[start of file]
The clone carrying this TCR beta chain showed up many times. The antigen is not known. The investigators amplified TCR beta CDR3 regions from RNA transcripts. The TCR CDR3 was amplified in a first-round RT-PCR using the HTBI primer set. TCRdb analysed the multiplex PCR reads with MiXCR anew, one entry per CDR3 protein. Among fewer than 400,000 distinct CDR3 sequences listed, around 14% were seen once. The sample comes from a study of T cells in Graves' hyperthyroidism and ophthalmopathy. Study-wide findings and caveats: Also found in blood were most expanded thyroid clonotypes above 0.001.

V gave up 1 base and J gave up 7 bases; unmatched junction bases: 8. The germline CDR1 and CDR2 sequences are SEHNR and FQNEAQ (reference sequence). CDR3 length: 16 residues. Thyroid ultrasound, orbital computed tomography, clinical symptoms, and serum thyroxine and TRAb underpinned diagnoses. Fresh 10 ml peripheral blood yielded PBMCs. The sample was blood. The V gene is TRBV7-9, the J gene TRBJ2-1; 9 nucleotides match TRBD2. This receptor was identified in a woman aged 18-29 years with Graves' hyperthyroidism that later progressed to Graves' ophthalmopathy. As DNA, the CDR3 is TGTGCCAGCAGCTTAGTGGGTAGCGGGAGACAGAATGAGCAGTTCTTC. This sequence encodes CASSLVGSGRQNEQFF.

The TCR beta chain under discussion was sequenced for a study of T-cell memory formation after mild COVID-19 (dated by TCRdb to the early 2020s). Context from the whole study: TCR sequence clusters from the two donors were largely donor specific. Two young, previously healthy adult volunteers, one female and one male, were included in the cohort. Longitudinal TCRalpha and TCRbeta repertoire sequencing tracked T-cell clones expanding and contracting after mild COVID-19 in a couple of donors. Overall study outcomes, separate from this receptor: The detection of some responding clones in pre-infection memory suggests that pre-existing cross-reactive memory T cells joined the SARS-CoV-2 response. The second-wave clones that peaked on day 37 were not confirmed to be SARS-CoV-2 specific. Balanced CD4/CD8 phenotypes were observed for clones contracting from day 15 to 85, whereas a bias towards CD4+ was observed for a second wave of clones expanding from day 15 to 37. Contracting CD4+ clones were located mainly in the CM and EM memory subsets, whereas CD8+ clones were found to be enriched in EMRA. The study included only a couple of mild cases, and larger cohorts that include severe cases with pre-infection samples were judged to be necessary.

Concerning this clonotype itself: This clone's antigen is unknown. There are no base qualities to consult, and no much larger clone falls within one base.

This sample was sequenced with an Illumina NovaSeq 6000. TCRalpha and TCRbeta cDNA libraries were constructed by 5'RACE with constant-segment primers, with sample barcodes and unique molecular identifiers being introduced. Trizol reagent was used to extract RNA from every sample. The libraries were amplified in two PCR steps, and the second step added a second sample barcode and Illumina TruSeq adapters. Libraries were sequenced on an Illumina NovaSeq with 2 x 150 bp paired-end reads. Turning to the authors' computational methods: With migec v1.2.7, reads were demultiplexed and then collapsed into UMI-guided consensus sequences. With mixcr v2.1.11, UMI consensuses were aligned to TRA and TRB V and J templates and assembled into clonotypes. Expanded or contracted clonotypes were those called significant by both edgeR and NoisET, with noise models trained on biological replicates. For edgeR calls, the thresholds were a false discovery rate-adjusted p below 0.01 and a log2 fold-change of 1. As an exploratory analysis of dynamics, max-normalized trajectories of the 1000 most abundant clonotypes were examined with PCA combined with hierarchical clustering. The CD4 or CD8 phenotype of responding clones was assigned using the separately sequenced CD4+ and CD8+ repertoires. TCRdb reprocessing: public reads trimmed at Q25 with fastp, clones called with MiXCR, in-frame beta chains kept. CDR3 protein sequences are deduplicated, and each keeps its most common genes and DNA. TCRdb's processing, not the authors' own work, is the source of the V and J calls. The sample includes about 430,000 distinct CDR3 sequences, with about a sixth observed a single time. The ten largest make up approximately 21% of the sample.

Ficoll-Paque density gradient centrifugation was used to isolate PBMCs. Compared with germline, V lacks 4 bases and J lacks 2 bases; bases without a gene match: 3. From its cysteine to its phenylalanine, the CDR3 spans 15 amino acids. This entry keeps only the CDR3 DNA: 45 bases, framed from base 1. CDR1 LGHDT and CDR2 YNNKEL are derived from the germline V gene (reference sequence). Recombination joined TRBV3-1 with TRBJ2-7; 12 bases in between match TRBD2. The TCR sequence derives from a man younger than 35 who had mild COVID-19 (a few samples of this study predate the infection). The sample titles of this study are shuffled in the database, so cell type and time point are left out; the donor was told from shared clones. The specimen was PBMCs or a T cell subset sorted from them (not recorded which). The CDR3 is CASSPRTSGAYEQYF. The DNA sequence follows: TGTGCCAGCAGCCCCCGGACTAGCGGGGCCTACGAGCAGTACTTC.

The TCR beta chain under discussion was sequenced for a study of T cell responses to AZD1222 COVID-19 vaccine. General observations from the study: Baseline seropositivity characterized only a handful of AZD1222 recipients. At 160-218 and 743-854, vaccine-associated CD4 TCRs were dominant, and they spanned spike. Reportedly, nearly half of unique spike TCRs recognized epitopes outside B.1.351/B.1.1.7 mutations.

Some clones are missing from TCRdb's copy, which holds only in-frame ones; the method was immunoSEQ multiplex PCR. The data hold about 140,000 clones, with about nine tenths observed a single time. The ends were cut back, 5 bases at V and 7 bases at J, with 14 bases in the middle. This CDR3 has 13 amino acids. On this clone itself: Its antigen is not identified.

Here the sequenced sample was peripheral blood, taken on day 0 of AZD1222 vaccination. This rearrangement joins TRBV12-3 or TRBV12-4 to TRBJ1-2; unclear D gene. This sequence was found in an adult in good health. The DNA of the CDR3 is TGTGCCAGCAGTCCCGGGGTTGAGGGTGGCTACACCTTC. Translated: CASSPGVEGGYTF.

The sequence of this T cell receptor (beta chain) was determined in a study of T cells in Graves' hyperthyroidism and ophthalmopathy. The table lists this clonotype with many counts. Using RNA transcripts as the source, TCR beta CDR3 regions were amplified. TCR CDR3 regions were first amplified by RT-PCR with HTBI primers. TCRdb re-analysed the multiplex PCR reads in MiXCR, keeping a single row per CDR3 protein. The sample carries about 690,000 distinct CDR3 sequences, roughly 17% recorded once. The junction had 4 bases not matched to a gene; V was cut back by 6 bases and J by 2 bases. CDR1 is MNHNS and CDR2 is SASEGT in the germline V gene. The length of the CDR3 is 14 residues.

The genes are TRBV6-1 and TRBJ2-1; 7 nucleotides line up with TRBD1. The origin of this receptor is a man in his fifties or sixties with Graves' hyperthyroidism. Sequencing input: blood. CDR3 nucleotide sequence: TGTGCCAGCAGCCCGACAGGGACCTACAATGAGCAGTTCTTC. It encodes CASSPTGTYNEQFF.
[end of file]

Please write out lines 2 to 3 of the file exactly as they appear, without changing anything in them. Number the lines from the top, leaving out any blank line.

V gave up 1 base and J gave up 7 bases; unmatched junction bases: 8. The germline CDR1 and CDR2 sequences are SEHNR and FQNEAQ (reference sequence). CDR3 length: 16 residues. Thyroid ultrasound, orbital computed tomography, clinical symptoms, and serum thyroxine and TRAb underpinned diagnoses. Fresh 10 ml peripheral blood yielded PBMCs. The sample was blood. The V gene is TRBV7-9, the J gene TRBJ2-1; 9 nucleotides match TRBD2. This receptor was identified in a woman aged 18-29 years with Graves' hyperthyroidism that later progressed to Graves' ophthalmopathy. As DNA, the CDR3 is TGTGCCAGCAGCTTAGTGGGTAGCGGGAGACAGAATGAGCAGTTCTTC. This sequence encodes CASSLVGSGRQNEQFF.

The TCR beta chain under discussion was sequenced for a study of T-cell memory formation after mild COVID-19 (dated by TCRdb to the early 2020s). Context from the whole study: TCR sequence clusters from the two donors were largely donor specific. Two young, previously healthy adult volunteers, one female and one male, were included in the cohort. Longitudinal TCRalpha and TCRbeta repertoire sequencing tracked T-cell clones expanding and contracting after mild COVID-19 in a couple of donors. Overall study outcomes, separate from this receptor: The detection of some responding clones in pre-infection memory suggests that pre-existing cross-reactive memory T cells joined the SARS-CoV-2 response. The second-wave clones that peaked on day 37 were not confirmed to be SARS-CoV-2 specific. Balanced CD4/CD8 phenotypes were observed for clones contracting from day 15 to 85, whereas a bias towards CD4+ was observed for a second wave of clones expanding from day 15 to 37. Contracting CD4+ clones were located mainly in the CM and EM memory subsets, whereas CD8+ clones were found to be enriched in EMRA. The study included only a couple of mild cases, and larger cohorts that include severe cases with pre-infection samples were judged to be necessary.